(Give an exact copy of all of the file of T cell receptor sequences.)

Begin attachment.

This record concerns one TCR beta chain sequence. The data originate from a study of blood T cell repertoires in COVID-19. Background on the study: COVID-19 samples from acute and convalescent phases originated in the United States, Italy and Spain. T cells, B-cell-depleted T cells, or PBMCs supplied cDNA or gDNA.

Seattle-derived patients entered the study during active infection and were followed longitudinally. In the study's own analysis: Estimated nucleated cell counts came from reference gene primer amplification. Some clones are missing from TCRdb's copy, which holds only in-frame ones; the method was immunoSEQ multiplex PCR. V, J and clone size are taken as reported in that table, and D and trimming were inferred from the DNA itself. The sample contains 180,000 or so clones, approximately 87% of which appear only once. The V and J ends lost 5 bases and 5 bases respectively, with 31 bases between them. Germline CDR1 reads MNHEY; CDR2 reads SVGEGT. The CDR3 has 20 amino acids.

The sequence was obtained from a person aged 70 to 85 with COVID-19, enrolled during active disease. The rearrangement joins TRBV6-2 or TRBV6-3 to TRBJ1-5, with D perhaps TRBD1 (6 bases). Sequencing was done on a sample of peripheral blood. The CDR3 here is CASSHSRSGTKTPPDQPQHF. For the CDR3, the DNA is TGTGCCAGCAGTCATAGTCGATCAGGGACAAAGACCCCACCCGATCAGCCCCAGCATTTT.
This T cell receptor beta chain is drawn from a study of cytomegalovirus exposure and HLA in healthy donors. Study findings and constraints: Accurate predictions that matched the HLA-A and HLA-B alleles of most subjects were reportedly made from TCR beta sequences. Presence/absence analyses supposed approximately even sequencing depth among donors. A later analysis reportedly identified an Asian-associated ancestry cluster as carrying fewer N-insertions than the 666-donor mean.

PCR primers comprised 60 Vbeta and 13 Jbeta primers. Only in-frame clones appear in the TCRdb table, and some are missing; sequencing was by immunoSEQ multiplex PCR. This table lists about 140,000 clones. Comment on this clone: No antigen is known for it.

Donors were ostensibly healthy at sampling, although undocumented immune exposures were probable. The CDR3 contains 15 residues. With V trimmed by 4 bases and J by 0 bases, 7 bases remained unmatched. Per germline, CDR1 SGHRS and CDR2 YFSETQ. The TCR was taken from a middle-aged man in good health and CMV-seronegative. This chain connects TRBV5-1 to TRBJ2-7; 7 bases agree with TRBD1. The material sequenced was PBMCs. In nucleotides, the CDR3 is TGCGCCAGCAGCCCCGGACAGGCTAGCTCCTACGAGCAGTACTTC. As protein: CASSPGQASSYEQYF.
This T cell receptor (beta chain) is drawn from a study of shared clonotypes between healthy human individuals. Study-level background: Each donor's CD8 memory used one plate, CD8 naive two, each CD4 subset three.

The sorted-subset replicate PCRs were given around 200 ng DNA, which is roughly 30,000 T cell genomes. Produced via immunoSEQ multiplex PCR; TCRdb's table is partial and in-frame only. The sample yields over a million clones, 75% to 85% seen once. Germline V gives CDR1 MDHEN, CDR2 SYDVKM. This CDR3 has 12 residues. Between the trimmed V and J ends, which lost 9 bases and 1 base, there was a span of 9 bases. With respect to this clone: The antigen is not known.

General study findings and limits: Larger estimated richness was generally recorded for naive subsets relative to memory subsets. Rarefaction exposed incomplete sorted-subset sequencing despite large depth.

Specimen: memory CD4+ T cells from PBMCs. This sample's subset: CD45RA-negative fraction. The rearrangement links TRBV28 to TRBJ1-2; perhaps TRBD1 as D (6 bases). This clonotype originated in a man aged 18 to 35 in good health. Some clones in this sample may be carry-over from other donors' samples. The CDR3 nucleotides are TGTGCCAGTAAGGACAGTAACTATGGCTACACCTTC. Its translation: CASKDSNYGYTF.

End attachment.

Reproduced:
This record concerns one TCR beta chain sequence. The data originate from a study of blood T cell repertoires in COVID-19. Background on the study: COVID-19 samples from acute and convalescent phases originated in the United States, Italy and Spain. T cells, B-cell-depleted T cells, or PBMCs supplied cDNA or gDNA.

Seattle-derived patients entered the study during active infection and were followed longitudinally. In the study's own analysis: Estimated nucleated cell counts came from reference gene primer amplification. Some clones are missing from TCRdb's copy, which holds only in-frame ones; the method was immunoSEQ multiplex PCR. V, J and clone size are taken as reported in that table, and D and trimming were inferred from the DNA itself. The sample contains 180,000 or so clones, approximately 87% of which appear only once. The V and J ends lost 5 bases and 5 bases respectively, with 31 bases between them. Germline CDR1 reads MNHEY; CDR2 reads SVGEGT. The CDR3 has 20 amino acids.

The sequence was obtained from a person aged 70 to 85 with COVID-19, enrolled during active disease. The rearrangement joins TRBV6-2 or TRBV6-3 to TRBJ1-5, with D perhaps TRBD1 (6 bases). Sequencing was done on a sample of peripheral blood. The CDR3 here is CASSHSRSGTKTPPDQPQHF. For the CDR3, the DNA is TGTGCCAGCAGTCATAGTCGATCAGGGACAAAGACCCCACCCGATCAGCCCCAGCATTTT.
This T cell receptor beta chain is drawn from a study of cytomegalovirus exposure and HLA in healthy donors. Study findings and constraints: Accurate predictions that matched the HLA-A and HLA-B alleles of most subjects were reportedly made from TCR beta sequences. Presence/absence analyses supposed approximately even sequencing depth among donors. A later analysis reportedly identified an Asian-associated ancestry cluster as carrying fewer N-insertions than the 666-donor mean.

PCR primers comprised 60 Vbeta and 13 Jbeta primers. Only in-frame clones appear in the TCRdb table, and some are missing; sequencing was by immunoSEQ multiplex PCR. This table lists about 140,000 clones. Comment on this clone: No antigen is known for it.

Donors were ostensibly healthy at sampling, although undocumented immune exposures were probable. The CDR3 contains 15 residues. With V trimmed by 4 bases and J by 0 bases, 7 bases remained unmatched. Per germline, CDR1 SGHRS and CDR2 YFSETQ. The TCR was taken from a middle-aged man in good health and CMV-seronegative. This chain connects TRBV5-1 to TRBJ2-7; 7 bases agree with TRBD1. The material sequenced was PBMCs. In nucleotides, the CDR3 is TGCGCCAGCAGCCCCGGACAGGCTAGCTCCTACGAGCAGTACTTC. As protein: CASSPGQASSYEQYF.
This T cell receptor (beta chain) is drawn from a study of shared clonotypes between healthy human individuals. Study-level background: Each donor's CD8 memory used one plate, CD8 naive two, each CD4 subset three.

The sorted-subset replicate PCRs were given around 200 ng DNA, which is roughly 30,000 T cell genomes. Produced via immunoSEQ multiplex PCR; TCRdb's table is partial and in-frame only. The sample yields over a million clones, 75% to 85% seen once. Germline V gives CDR1 MDHEN, CDR2 SYDVKM. This CDR3 has 12 residues. Between the trimmed V and J ends, which lost 9 bases and 1 base, there was a span of 9 bases. With respect to this clone: The antigen is not known.

General study findings and limits: Larger estimated richness was generally recorded for naive subsets relative to memory subsets. Rarefaction exposed incomplete sorted-subset sequencing despite large depth.

Specimen: memory CD4+ T cells from PBMCs. This sample's subset: CD45RA-negative fraction. The rearrangement links TRBV28 to TRBJ1-2; perhaps TRBD1 as D (6 bases). This clonotype originated in a man aged 18 to 35 in good health. Some clones in this sample may be carry-over from other donors' samples. The CDR3 nucleotides are TGTGCCAGTAAGGACAGTAACTATGGCTACACCTTC. Its translation: CASKDSNYGYTF.